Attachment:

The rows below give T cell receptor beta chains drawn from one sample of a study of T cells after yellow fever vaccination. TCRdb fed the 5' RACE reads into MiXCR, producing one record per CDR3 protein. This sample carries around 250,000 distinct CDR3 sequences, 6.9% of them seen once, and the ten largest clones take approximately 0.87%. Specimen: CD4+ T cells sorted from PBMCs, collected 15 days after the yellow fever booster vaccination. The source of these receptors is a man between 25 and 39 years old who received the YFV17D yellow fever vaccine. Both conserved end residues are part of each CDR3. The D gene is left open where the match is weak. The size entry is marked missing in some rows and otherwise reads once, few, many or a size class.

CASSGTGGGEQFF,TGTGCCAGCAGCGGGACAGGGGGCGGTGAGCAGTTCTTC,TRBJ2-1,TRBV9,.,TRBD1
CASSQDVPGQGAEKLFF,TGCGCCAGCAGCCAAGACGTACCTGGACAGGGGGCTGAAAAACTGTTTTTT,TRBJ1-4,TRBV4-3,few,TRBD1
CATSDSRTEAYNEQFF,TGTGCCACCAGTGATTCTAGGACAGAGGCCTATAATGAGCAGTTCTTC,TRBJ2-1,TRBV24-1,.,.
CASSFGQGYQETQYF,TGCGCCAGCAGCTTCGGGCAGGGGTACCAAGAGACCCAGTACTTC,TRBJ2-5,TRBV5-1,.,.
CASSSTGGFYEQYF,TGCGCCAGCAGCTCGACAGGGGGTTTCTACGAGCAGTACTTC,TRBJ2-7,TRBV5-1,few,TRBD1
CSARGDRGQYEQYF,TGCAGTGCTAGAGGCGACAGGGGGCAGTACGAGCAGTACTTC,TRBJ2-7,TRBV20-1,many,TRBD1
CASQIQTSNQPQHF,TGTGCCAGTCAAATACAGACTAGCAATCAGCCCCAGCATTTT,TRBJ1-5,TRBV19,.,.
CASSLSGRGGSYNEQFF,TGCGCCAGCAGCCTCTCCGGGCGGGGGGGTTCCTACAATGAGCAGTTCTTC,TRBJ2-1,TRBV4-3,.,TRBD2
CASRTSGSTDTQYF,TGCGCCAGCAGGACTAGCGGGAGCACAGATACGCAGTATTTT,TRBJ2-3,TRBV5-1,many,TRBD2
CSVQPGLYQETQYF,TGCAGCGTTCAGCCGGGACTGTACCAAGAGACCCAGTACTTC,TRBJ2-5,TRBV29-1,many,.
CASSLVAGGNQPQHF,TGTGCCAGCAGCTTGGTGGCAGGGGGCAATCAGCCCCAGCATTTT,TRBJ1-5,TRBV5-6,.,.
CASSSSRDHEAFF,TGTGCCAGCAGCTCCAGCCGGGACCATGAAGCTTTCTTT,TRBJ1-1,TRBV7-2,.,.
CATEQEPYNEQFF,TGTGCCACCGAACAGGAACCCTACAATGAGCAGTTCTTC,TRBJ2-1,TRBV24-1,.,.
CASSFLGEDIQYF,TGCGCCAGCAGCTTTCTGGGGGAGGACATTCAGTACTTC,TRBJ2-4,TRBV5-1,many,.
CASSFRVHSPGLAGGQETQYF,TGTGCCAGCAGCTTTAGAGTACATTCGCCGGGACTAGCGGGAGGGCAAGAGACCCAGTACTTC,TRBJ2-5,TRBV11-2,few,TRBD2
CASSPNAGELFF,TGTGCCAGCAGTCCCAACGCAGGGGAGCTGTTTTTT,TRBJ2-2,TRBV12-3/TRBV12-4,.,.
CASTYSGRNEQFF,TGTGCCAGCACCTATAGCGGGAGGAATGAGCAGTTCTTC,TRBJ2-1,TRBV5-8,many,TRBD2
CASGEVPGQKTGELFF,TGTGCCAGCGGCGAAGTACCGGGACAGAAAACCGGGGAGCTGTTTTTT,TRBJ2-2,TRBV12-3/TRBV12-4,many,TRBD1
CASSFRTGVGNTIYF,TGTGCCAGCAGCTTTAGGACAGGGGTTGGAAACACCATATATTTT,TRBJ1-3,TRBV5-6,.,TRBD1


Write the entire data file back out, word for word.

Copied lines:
The rows below give T cell receptor beta chains drawn from one sample of a study of T cells after yellow fever vaccination. TCRdb fed the 5' RACE reads into MiXCR, producing one record per CDR3 protein. This sample carries around 250,000 distinct CDR3 sequences, 6.9% of them seen once, and the ten largest clones take approximately 0.87%. Specimen: CD4+ T cells sorted from PBMCs, collected 15 days after the yellow fever booster vaccination. The source of these receptors is a man between 25 and 39 years old who received the YFV17D yellow fever vaccine. Both conserved end residues are part of each CDR3. The D gene is left open where the match is weak. The size entry is marked missing in some rows and otherwise reads once, few, many or a size class.

CASSGTGGGEQFF,TGTGCCAGCAGCGGGACAGGGGGCGGTGAGCAGTTCTTC,TRBJ2-1,TRBV9,.,TRBD1
CASSQDVPGQGAEKLFF,TGCGCCAGCAGCCAAGACGTACCTGGACAGGGGGCTGAAAAACTGTTTTTT,TRBJ1-4,TRBV4-3,few,TRBD1
CATSDSRTEAYNEQFF,TGTGCCACCAGTGATTCTAGGACAGAGGCCTATAATGAGCAGTTCTTC,TRBJ2-1,TRBV24-1,.,.
CASSFGQGYQETQYF,TGCGCCAGCAGCTTCGGGCAGGGGTACCAAGAGACCCAGTACTTC,TRBJ2-5,TRBV5-1,.,.
CASSSTGGFYEQYF,TGCGCCAGCAGCTCGACAGGGGGTTTCTACGAGCAGTACTTC,TRBJ2-7,TRBV5-1,few,TRBD1
CSARGDRGQYEQYF,TGCAGTGCTAGAGGCGACAGGGGGCAGTACGAGCAGTACTTC,TRBJ2-7,TRBV20-1,many,TRBD1
CASQIQTSNQPQHF,TGTGCCAGTCAAATACAGACTAGCAATCAGCCCCAGCATTTT,TRBJ1-5,TRBV19,.,.
CASSLSGRGGSYNEQFF,TGCGCCAGCAGCCTCTCCGGGCGGGGGGGTTCCTACAATGAGCAGTTCTTC,TRBJ2-1,TRBV4-3,.,TRBD2
CASRTSGSTDTQYF,TGCGCCAGCAGGACTAGCGGGAGCACAGATACGCAGTATTTT,TRBJ2-3,TRBV5-1,many,TRBD2
CSVQPGLYQETQYF,TGCAGCGTTCAGCCGGGACTGTACCAAGAGACCCAGTACTTC,TRBJ2-5,TRBV29-1,many,.
CASSLVAGGNQPQHF,TGTGCCAGCAGCTTGGTGGCAGGGGGCAATCAGCCCCAGCATTTT,TRBJ1-5,TRBV5-6,.,.
CASSSSRDHEAFF,TGTGCCAGCAGCTCCAGCCGGGACCATGAAGCTTTCTTT,TRBJ1-1,TRBV7-2,.,.
CATEQEPYNEQFF,TGTGCCACCGAACAGGAACCCTACAATGAGCAGTTCTTC,TRBJ2-1,TRBV24-1,.,.
CASSFLGEDIQYF,TGCGCCAGCAGCTTTCTGGGGGAGGACATTCAGTACTTC,TRBJ2-4,TRBV5-1,many,.
CASSFRVHSPGLAGGQETQYF,TGTGCCAGCAGCTTTAGAGTACATTCGCCGGGACTAGCGGGAGGGCAAGAGACCCAGTACTTC,TRBJ2-5,TRBV11-2,few,TRBD2
CASSPNAGELFF,TGTGCCAGCAGTCCCAACGCAGGGGAGCTGTTTTTT,TRBJ2-2,TRBV12-3/TRBV12-4,.,.
CASTYSGRNEQFF,TGTGCCAGCACCTATAGCGGGAGGAATGAGCAGTTCTTC,TRBJ2-1,TRBV5-8,many,TRBD2
CASGEVPGQKTGELFF,TGTGCCAGCGGCGAAGTACCGGGACAGAAAACCGGGGAGCTGTTTTTT,TRBJ2-2,TRBV12-3/TRBV12-4,many,TRBD1
CASSFRTGVGNTIYF,TGTGCCAGCAGCTTTAGGACAGGGGTTGGAAACACCATATATTTT,TRBJ1-3,TRBV5-6,.,TRBD1